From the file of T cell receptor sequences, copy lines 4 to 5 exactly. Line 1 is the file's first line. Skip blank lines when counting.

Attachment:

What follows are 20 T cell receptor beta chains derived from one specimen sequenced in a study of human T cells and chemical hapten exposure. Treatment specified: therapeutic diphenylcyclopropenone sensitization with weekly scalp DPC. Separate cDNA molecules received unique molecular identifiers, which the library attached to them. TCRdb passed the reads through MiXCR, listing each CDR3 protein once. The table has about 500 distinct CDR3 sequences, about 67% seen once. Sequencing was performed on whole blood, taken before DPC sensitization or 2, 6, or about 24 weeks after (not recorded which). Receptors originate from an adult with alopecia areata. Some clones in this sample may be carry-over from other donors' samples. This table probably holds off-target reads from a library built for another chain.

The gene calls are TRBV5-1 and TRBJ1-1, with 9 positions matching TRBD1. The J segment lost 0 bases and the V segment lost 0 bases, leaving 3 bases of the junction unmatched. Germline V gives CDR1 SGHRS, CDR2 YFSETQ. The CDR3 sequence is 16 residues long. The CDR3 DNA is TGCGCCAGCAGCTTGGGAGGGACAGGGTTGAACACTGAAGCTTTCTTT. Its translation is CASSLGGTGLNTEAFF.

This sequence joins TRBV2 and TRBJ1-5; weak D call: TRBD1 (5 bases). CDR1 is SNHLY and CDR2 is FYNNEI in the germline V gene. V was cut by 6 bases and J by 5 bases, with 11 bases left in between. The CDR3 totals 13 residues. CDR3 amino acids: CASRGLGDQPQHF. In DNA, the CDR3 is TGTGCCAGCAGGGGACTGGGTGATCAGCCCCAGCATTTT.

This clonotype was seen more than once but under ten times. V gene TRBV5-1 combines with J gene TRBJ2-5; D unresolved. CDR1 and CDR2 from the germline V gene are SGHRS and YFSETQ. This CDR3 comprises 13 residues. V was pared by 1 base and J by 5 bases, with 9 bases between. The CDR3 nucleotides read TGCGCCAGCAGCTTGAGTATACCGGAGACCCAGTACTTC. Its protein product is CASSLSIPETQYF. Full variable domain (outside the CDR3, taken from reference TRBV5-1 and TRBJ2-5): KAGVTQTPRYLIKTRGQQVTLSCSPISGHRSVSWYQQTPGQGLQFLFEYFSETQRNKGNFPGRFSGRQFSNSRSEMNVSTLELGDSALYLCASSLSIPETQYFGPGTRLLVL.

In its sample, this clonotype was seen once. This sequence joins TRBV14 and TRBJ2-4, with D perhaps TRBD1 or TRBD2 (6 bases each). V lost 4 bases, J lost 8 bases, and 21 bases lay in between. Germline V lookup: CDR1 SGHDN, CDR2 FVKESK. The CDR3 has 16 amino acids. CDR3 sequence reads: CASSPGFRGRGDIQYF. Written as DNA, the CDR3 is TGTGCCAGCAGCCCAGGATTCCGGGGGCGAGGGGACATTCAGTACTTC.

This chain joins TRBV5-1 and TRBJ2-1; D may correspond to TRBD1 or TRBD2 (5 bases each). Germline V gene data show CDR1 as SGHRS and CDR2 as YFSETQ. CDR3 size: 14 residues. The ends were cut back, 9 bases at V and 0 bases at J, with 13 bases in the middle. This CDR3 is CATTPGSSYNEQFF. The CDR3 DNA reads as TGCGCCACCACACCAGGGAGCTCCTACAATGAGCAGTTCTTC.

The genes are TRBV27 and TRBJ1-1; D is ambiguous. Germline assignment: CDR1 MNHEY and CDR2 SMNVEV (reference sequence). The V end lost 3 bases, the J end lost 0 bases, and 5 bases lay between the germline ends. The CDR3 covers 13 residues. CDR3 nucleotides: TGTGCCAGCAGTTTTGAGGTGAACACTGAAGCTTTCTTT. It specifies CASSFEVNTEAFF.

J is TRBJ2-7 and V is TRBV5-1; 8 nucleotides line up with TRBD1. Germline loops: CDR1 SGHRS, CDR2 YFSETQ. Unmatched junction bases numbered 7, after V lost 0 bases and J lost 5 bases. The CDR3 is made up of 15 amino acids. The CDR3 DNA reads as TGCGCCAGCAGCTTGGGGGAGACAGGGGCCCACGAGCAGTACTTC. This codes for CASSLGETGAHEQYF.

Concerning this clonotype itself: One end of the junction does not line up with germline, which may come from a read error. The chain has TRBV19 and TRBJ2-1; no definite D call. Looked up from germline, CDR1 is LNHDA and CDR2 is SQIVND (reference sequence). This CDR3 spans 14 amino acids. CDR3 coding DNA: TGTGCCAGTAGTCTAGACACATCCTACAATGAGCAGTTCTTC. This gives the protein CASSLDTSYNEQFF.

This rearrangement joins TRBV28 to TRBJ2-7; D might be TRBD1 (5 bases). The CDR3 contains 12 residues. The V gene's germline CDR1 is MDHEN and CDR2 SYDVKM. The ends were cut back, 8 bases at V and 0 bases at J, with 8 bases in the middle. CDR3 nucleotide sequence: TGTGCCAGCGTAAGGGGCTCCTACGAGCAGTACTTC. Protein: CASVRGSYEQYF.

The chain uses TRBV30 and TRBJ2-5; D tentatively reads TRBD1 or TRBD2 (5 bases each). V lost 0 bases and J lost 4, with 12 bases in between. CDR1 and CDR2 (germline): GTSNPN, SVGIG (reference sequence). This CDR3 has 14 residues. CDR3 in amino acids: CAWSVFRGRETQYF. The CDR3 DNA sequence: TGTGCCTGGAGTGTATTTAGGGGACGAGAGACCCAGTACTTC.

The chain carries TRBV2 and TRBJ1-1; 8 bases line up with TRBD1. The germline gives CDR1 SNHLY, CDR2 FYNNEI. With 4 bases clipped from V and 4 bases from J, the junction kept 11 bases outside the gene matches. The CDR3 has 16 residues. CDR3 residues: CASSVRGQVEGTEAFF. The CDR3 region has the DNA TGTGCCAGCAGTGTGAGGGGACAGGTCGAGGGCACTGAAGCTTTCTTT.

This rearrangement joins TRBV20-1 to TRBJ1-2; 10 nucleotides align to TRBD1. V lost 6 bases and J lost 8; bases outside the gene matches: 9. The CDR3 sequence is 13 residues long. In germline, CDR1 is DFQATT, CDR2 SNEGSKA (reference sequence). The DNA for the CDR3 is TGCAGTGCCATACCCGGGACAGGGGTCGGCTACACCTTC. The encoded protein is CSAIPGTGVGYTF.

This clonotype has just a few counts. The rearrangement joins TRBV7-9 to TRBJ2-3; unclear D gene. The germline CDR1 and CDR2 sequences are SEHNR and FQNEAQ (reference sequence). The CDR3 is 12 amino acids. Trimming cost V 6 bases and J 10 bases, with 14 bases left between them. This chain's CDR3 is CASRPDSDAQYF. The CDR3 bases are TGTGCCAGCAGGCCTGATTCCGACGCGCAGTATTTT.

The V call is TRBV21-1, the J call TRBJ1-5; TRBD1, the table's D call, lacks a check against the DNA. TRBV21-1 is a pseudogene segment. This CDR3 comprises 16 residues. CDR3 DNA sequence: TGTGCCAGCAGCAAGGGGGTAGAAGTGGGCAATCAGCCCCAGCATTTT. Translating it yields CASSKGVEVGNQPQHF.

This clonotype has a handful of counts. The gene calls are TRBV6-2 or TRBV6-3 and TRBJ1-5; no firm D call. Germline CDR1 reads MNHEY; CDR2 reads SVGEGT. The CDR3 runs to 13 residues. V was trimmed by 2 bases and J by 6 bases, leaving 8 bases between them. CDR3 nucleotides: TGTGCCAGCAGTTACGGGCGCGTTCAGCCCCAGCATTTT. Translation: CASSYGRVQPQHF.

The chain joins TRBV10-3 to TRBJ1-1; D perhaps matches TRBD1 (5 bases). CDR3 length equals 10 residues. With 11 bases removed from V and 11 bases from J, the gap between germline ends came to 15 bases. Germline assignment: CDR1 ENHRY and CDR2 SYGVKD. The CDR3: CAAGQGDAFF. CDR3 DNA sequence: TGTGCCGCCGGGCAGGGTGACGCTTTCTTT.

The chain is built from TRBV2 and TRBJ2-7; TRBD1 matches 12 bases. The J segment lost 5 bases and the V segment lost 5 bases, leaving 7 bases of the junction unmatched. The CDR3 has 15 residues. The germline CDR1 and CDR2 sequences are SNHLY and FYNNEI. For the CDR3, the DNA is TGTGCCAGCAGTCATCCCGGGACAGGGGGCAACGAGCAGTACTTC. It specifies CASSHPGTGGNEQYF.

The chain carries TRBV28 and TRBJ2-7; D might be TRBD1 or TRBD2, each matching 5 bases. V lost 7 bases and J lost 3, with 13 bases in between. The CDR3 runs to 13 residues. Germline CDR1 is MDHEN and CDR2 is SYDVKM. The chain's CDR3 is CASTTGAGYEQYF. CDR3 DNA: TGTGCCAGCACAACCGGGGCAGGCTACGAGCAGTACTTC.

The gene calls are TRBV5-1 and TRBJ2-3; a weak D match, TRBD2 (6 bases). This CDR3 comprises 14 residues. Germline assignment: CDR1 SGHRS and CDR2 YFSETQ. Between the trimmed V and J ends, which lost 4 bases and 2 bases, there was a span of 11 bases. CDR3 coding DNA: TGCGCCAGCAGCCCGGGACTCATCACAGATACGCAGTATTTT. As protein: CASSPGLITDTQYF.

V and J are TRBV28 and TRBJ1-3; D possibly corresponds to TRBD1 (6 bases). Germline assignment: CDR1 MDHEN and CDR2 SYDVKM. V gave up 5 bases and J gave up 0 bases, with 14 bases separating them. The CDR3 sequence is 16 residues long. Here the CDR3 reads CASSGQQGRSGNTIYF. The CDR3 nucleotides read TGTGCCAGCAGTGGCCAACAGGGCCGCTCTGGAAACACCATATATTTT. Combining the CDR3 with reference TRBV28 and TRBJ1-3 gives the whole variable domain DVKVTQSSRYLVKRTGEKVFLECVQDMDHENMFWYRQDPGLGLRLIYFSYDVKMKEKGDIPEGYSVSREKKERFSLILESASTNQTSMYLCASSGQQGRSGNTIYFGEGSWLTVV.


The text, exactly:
This clonotype was seen more than once but under ten times. V gene TRBV5-1 combines with J gene TRBJ2-5; D unresolved. CDR1 and CDR2 from the germline V gene are SGHRS and YFSETQ. This CDR3 comprises 13 residues. V was pared by 1 base and J by 5 bases, with 9 bases between. The CDR3 nucleotides read TGCGCCAGCAGCTTGAGTATACCGGAGACCCAGTACTTC. Its protein product is CASSLSIPETQYF. Full variable domain (outside the CDR3, taken from reference TRBV5-1 and TRBJ2-5): KAGVTQTPRYLIKTRGQQVTLSCSPISGHRSVSWYQQTPGQGLQFLFEYFSETQRNKGNFPGRFSGRQFSNSRSEMNVSTLELGDSALYLCASSLSIPETQYFGPGTRLLVL.

In its sample, this clonotype was seen once. This sequence joins TRBV14 and TRBJ2-4, with D perhaps TRBD1 or TRBD2 (6 bases each). V lost 4 bases, J lost 8 bases, and 21 bases lay in between. Germline V lookup: CDR1 SGHDN, CDR2 FVKESK. The CDR3 has 16 amino acids. CDR3 sequence reads: CASSPGFRGRGDIQYF. Written as DNA, the CDR3 is TGTGCCAGCAGCCCAGGATTCCGGGGGCGAGGGGACATTCAGTACTTC.